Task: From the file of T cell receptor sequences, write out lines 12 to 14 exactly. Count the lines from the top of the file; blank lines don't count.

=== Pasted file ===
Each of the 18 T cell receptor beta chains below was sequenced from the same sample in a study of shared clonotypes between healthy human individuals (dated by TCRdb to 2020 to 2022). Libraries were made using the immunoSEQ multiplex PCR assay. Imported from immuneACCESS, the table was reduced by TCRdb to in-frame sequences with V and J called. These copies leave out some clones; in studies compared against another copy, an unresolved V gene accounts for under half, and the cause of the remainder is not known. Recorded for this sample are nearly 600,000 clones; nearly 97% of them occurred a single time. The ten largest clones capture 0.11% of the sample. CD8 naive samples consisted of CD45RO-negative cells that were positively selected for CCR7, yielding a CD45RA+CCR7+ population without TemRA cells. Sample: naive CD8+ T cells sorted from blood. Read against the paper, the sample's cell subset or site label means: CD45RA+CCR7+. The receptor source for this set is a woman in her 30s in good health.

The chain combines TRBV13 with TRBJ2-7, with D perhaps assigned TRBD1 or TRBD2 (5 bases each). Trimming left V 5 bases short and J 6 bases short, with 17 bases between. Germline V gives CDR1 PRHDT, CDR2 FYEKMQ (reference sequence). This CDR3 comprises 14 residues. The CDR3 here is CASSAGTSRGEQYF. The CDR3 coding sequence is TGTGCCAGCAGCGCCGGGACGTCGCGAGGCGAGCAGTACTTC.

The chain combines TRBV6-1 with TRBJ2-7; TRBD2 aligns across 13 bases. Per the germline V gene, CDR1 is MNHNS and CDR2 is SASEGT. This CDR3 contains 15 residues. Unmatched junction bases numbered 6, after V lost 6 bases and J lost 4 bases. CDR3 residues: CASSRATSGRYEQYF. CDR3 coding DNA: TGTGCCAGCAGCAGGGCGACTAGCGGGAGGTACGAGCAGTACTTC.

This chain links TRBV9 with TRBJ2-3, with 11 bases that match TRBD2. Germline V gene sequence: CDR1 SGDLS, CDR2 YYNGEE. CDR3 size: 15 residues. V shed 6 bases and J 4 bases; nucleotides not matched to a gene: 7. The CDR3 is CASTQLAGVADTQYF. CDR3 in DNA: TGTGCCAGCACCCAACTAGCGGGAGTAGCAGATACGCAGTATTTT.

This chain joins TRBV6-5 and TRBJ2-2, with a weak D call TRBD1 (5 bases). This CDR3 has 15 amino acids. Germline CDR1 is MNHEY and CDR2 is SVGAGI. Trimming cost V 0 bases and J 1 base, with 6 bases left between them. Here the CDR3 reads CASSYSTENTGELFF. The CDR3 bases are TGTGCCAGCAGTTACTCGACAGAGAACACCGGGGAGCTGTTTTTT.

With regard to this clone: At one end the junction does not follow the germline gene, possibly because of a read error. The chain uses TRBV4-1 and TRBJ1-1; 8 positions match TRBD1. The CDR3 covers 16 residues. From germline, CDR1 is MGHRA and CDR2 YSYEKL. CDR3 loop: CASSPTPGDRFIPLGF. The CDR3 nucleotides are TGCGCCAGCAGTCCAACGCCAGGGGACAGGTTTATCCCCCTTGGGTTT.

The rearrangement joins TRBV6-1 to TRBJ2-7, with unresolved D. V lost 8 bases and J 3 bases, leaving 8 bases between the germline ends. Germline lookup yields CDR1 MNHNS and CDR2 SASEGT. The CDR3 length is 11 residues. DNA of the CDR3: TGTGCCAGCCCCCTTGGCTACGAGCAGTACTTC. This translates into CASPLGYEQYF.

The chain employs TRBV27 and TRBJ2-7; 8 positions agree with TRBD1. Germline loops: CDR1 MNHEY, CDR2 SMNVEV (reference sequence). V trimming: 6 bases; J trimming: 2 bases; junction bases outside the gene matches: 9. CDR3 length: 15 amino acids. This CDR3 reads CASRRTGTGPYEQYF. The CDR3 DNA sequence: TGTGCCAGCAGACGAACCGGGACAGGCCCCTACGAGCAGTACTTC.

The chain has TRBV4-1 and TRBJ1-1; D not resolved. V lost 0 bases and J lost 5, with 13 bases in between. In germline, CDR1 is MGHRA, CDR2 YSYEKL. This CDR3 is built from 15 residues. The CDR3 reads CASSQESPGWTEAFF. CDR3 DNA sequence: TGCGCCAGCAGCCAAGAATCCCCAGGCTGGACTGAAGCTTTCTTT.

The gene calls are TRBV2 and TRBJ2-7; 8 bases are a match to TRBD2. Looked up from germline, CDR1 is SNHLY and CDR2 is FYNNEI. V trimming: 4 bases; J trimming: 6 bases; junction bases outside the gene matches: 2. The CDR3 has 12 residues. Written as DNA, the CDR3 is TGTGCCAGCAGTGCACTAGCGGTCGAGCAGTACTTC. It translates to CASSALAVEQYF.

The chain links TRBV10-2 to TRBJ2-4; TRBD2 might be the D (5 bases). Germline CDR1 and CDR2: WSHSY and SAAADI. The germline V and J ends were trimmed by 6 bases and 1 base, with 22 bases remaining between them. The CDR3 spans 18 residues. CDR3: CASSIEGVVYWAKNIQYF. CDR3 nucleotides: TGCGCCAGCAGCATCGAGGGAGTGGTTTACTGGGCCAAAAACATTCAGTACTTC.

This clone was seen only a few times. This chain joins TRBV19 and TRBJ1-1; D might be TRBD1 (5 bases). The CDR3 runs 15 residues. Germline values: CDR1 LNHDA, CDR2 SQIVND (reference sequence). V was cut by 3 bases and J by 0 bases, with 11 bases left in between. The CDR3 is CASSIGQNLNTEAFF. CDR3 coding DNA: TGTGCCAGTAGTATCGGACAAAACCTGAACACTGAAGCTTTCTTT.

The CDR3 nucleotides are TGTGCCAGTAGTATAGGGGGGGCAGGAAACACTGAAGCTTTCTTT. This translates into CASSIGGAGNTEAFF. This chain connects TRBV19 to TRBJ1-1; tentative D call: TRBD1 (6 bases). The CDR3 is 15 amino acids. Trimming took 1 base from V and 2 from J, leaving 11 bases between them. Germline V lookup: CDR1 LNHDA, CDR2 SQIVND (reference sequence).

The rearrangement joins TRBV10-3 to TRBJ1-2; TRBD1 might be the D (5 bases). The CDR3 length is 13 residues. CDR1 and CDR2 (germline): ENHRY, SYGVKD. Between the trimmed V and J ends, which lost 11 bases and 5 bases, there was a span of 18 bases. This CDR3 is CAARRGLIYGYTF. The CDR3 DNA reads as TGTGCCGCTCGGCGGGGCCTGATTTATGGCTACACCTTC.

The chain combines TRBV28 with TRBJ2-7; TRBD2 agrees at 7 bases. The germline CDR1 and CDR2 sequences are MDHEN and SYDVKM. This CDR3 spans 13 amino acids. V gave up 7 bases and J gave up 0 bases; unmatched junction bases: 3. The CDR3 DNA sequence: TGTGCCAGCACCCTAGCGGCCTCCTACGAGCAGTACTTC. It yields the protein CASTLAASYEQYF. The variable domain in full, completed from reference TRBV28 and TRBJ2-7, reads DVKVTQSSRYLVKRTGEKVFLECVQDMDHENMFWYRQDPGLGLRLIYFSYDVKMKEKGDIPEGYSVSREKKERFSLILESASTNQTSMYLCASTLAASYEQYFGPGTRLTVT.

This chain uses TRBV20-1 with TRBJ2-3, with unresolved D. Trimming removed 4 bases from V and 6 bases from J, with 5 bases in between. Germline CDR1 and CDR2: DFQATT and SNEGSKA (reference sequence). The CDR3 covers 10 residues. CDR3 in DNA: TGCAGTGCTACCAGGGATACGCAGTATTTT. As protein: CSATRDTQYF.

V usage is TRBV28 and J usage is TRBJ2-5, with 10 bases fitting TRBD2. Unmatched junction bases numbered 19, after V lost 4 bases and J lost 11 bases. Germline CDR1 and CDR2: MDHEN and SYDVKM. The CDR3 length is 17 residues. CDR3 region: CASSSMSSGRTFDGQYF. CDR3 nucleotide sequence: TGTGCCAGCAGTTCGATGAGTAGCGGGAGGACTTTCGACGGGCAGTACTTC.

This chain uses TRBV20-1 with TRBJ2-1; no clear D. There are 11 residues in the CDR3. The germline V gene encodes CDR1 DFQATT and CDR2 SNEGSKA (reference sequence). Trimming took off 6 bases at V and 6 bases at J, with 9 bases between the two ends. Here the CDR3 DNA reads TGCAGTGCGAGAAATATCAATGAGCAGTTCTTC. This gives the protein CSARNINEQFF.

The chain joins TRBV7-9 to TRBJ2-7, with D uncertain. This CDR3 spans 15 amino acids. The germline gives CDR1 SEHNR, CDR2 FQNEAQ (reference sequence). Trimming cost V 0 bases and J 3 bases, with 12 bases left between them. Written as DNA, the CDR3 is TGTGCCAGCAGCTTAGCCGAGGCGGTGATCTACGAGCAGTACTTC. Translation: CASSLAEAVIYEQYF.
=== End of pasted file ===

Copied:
This clone was seen only a few times. This chain joins TRBV19 and TRBJ1-1; D might be TRBD1 (5 bases). The CDR3 runs 15 residues. Germline values: CDR1 LNHDA, CDR2 SQIVND (reference sequence). V was cut by 3 bases and J by 0 bases, with 11 bases left in between. The CDR3 is CASSIGQNLNTEAFF. CDR3 coding DNA: TGTGCCAGTAGTATCGGACAAAACCTGAACACTGAAGCTTTCTTT.

The CDR3 nucleotides are TGTGCCAGTAGTATAGGGGGGGCAGGAAACACTGAAGCTTTCTTT. This translates into CASSIGGAGNTEAFF. This chain connects TRBV19 to TRBJ1-1; tentative D call: TRBD1 (6 bases). The CDR3 is 15 amino acids. Trimming took 1 base from V and 2 from J, leaving 11 bases between them. Germline V lookup: CDR1 LNHDA, CDR2 SQIVND (reference sequence).

The rearrangement joins TRBV10-3 to TRBJ1-2; TRBD1 might be the D (5 bases). The CDR3 length is 13 residues. CDR1 and CDR2 (germline): ENHRY, SYGVKD. Between the trimmed V and J ends, which lost 11 bases and 5 bases, there was a span of 18 bases. This CDR3 is CAARRGLIYGYTF. The CDR3 DNA reads as TGTGCCGCTCGGCGGGGCCTGATTTATGGCTACACCTTC.